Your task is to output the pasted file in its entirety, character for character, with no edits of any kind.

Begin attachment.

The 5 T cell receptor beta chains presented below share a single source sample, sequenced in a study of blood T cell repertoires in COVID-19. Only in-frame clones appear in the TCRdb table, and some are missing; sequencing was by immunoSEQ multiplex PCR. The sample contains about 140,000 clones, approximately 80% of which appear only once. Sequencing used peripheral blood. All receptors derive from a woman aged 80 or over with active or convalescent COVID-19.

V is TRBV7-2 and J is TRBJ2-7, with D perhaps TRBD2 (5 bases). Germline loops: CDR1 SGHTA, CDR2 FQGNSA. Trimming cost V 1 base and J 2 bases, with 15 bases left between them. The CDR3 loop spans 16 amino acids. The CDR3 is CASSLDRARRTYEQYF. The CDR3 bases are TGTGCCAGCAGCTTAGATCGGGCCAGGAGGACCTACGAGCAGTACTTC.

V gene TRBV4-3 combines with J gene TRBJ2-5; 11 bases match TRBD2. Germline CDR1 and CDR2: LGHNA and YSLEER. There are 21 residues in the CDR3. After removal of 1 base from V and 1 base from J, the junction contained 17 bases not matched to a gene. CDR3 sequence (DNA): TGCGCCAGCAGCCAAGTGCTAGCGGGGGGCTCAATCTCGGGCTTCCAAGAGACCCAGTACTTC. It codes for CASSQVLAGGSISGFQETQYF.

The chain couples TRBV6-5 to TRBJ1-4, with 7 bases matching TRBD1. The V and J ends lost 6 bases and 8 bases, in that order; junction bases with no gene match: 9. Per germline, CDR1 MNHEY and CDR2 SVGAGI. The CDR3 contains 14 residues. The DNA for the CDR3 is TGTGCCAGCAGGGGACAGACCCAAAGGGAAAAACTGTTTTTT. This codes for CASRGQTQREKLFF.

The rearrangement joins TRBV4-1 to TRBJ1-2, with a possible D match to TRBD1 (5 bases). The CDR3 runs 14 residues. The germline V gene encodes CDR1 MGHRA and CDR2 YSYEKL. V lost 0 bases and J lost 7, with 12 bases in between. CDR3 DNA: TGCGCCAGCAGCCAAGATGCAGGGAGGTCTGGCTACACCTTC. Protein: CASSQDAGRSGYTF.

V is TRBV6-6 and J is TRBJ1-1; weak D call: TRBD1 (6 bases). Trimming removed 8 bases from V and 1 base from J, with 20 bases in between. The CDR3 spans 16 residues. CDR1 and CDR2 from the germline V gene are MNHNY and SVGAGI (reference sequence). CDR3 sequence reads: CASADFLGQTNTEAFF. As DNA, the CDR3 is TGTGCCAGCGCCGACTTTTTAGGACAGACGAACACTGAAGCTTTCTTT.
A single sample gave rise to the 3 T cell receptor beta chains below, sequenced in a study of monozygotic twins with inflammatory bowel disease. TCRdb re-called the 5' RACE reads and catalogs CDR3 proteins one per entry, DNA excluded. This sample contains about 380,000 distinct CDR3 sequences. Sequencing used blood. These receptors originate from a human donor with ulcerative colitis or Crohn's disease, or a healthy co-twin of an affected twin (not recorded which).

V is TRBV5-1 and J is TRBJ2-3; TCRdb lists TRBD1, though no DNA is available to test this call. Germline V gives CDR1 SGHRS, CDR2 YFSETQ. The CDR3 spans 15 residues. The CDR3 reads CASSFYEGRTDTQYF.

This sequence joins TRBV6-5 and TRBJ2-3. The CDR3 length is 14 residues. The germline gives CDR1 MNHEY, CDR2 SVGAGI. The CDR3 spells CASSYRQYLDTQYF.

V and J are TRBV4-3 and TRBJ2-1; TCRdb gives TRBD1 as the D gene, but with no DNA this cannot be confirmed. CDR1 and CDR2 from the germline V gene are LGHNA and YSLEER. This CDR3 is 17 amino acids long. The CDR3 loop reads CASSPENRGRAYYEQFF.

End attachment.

The 5 T cell receptor beta chains presented below share a single source sample, sequenced in a study of blood T cell repertoires in COVID-19. Only in-frame clones appear in the TCRdb table, and some are missing; sequencing was by immunoSEQ multiplex PCR. The sample contains about 140,000 clones, approximately 80% of which appear only once. Sequencing used peripheral blood. All receptors derive from a woman aged 80 or over with active or convalescent COVID-19.

V is TRBV7-2 and J is TRBJ2-7, with D perhaps TRBD2 (5 bases). Germline loops: CDR1 SGHTA, CDR2 FQGNSA. Trimming cost V 1 base and J 2 bases, with 15 bases left between them. The CDR3 loop spans 16 amino acids. The CDR3 is CASSLDRARRTYEQYF. The CDR3 bases are TGTGCCAGCAGCTTAGATCGGGCCAGGAGGACCTACGAGCAGTACTTC.

V gene TRBV4-3 combines with J gene TRBJ2-5; 11 bases match TRBD2. Germline CDR1 and CDR2: LGHNA and YSLEER. There are 21 residues in the CDR3. After removal of 1 base from V and 1 base from J, the junction contained 17 bases not matched to a gene. CDR3 sequence (DNA): TGCGCCAGCAGCCAAGTGCTAGCGGGGGGCTCAATCTCGGGCTTCCAAGAGACCCAGTACTTC. It codes for CASSQVLAGGSISGFQETQYF.

The chain couples TRBV6-5 to TRBJ1-4, with 7 bases matching TRBD1. The V and J ends lost 6 bases and 8 bases, in that order; junction bases with no gene match: 9. Per germline, CDR1 MNHEY and CDR2 SVGAGI. The CDR3 contains 14 residues. The DNA for the CDR3 is TGTGCCAGCAGGGGACAGACCCAAAGGGAAAAACTGTTTTTT. This codes for CASRGQTQREKLFF.

The rearrangement joins TRBV4-1 to TRBJ1-2, with a possible D match to TRBD1 (5 bases). The CDR3 runs 14 residues. The germline V gene encodes CDR1 MGHRA and CDR2 YSYEKL. V lost 0 bases and J lost 7, with 12 bases in between. CDR3 DNA: TGCGCCAGCAGCCAAGATGCAGGGAGGTCTGGCTACACCTTC. Protein: CASSQDAGRSGYTF.

V is TRBV6-6 and J is TRBJ1-1; weak D call: TRBD1 (6 bases). Trimming removed 8 bases from V and 1 base from J, with 20 bases in between. The CDR3 spans 16 residues. CDR1 and CDR2 from the germline V gene are MNHNY and SVGAGI (reference sequence). CDR3 sequence reads: CASADFLGQTNTEAFF. As DNA, the CDR3 is TGTGCCAGCGCCGACTTTTTAGGACAGACGAACACTGAAGCTTTCTTT.
A single sample gave rise to the 3 T cell receptor beta chains below, sequenced in a study of monozygotic twins with inflammatory bowel disease. TCRdb re-called the 5' RACE reads and catalogs CDR3 proteins one per entry, DNA excluded. This sample contains about 380,000 distinct CDR3 sequences. Sequencing used blood. These receptors originate from a human donor with ulcerative colitis or Crohn's disease, or a healthy co-twin of an affected twin (not recorded which).

V is TRBV5-1 and J is TRBJ2-3; TCRdb lists TRBD1, though no DNA is available to test this call. Germline V gives CDR1 SGHRS, CDR2 YFSETQ. The CDR3 spans 15 residues. The CDR3 reads CASSFYEGRTDTQYF.

This sequence joins TRBV6-5 and TRBJ2-3. The CDR3 length is 14 residues. The germline gives CDR1 MNHEY, CDR2 SVGAGI. The CDR3 spells CASSYRQYLDTQYF.

V and J are TRBV4-3 and TRBJ2-1; TCRdb gives TRBD1 as the D gene, but with no DNA this cannot be confirmed. CDR1 and CDR2 from the germline V gene are LGHNA and YSLEER. This CDR3 is 17 amino acids long. The CDR3 loop reads CASSPENRGRAYYEQFF.